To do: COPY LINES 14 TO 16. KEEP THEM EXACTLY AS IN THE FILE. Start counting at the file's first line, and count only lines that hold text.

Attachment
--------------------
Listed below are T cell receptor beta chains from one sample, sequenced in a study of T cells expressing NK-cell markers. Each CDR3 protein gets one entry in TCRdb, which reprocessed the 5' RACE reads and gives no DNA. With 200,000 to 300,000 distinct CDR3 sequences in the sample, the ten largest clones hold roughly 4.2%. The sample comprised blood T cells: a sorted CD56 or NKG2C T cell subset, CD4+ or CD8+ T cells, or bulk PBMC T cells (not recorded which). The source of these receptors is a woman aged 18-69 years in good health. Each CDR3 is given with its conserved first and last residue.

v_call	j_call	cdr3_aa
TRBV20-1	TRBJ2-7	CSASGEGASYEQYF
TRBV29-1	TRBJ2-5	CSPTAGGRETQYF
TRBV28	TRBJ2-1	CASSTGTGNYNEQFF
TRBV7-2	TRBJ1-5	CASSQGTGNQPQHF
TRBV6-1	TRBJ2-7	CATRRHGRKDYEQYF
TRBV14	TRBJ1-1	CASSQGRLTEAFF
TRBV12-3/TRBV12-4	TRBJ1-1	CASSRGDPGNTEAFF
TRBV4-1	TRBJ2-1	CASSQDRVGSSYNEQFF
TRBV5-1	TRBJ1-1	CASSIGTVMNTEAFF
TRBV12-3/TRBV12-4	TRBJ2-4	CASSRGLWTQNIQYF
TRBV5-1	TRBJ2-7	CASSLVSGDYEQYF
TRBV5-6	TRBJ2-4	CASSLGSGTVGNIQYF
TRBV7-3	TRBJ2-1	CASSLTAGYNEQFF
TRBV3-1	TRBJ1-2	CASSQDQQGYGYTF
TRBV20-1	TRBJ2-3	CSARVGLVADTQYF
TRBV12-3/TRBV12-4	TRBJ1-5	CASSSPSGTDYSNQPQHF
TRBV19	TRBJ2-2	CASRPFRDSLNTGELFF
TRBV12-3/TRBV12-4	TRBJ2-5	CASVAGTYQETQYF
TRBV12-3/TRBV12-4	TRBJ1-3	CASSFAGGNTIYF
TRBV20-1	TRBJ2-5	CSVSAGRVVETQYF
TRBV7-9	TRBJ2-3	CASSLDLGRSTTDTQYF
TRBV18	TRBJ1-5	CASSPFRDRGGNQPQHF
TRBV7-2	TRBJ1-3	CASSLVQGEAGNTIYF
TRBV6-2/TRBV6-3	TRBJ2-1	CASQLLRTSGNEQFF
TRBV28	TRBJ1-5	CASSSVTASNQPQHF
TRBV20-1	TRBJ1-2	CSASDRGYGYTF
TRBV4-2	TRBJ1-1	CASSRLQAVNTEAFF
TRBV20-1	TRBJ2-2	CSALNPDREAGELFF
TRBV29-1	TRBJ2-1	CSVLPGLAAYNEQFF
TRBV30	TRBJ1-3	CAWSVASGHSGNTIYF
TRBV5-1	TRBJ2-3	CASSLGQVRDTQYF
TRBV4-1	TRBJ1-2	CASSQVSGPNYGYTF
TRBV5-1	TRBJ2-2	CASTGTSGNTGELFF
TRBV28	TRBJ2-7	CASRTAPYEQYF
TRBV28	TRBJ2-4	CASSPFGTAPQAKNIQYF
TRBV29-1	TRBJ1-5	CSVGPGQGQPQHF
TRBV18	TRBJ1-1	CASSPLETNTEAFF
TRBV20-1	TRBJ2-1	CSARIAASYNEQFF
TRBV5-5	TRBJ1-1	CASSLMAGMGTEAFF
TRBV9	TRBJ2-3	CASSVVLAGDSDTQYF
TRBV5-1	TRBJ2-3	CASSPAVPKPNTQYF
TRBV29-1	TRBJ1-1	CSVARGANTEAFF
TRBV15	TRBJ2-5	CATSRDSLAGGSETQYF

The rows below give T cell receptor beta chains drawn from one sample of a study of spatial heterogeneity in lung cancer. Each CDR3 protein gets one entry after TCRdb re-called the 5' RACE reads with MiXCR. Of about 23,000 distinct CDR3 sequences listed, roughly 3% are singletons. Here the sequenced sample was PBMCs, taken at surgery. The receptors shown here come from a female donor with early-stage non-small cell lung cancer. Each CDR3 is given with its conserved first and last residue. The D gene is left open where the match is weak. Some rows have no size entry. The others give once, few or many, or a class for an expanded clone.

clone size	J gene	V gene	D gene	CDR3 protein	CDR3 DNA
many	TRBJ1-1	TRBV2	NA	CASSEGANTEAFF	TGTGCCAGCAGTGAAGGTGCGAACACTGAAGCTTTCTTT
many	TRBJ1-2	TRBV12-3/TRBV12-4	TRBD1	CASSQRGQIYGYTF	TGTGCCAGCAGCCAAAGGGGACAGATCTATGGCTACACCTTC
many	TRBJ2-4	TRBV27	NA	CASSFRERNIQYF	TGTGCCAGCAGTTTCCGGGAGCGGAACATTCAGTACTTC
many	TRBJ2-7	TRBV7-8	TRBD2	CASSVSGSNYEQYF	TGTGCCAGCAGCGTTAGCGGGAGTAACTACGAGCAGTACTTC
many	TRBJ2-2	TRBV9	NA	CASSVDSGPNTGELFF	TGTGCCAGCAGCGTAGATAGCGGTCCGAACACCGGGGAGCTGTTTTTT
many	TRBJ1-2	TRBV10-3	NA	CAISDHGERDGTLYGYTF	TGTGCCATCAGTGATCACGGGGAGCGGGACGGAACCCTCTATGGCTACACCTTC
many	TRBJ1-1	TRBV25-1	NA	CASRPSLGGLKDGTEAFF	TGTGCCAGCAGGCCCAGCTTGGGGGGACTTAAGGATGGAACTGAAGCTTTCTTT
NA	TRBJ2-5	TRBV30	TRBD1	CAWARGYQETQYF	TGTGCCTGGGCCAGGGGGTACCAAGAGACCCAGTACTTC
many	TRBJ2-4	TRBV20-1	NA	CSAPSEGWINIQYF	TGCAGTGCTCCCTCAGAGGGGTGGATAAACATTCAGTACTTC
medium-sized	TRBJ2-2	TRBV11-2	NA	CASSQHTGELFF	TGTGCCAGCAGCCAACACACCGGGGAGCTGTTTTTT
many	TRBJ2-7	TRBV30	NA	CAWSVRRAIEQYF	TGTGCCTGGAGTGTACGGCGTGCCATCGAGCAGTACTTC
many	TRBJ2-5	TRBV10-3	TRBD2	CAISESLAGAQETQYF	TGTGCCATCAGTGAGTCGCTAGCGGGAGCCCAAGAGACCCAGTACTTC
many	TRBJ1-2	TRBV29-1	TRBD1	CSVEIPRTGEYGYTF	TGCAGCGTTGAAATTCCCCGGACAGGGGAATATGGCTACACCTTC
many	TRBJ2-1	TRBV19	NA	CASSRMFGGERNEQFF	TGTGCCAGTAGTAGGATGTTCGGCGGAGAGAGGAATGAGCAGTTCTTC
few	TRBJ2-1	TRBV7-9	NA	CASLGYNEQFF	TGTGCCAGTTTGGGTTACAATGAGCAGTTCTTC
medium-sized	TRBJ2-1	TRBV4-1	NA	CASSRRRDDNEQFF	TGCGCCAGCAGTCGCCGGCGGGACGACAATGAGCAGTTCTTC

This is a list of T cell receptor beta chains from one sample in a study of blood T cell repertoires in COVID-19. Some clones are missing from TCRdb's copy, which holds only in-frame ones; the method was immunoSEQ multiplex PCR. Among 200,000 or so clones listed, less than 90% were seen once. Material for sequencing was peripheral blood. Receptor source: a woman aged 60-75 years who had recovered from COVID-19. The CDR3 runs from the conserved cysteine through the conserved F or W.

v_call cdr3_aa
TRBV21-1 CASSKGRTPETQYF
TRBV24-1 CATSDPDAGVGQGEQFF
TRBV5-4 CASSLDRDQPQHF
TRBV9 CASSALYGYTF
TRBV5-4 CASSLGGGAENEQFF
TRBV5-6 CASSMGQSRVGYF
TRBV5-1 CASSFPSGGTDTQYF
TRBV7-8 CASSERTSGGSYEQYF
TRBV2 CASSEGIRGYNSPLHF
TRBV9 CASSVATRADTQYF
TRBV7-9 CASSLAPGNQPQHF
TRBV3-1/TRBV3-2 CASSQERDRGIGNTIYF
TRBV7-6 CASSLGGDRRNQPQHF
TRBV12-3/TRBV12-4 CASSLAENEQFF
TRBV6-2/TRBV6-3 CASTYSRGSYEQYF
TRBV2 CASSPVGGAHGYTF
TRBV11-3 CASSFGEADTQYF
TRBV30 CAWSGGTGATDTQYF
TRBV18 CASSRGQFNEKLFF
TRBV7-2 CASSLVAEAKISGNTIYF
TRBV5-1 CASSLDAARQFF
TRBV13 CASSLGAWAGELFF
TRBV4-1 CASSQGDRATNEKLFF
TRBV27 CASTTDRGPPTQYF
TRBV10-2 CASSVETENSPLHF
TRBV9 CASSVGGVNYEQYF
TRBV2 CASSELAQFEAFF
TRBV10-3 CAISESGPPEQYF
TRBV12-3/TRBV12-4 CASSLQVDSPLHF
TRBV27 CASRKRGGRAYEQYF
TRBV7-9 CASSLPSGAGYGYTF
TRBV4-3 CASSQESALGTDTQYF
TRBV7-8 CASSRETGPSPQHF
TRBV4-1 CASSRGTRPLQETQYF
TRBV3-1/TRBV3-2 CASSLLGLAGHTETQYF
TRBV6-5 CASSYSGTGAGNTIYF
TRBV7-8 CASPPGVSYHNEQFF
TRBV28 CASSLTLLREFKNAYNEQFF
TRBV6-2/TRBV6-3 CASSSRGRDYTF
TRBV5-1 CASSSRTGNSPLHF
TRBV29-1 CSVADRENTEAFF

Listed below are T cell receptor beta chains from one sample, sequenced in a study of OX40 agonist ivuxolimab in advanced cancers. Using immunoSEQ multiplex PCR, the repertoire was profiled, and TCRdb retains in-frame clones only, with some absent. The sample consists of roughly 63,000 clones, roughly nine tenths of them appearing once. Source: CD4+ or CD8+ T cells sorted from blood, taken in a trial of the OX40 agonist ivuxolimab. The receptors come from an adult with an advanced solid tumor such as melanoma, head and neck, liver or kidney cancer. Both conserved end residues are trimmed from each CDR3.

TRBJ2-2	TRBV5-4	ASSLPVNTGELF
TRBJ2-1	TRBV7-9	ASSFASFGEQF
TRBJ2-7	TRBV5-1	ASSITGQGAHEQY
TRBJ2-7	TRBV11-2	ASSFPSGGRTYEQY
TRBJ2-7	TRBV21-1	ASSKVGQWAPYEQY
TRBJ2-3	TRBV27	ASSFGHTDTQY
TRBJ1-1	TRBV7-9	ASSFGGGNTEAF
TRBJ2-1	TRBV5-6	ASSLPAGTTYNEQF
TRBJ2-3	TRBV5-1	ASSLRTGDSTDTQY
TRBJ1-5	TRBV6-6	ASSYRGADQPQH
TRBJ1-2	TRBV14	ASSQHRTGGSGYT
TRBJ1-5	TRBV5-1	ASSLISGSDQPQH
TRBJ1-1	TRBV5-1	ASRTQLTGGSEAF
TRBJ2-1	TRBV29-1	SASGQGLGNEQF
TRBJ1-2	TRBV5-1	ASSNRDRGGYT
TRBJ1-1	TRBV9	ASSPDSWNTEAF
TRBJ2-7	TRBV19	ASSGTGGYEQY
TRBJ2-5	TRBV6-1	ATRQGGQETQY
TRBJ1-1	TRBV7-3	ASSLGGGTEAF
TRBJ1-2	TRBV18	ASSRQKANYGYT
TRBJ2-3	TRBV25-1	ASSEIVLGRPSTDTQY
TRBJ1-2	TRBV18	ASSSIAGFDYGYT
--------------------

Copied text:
TRBV5-6	TRBJ2-4	CASSLGSGTVGNIQYF
TRBV7-3	TRBJ2-1	CASSLTAGYNEQFF
TRBV3-1	TRBJ1-2	CASSQDQQGYGYTF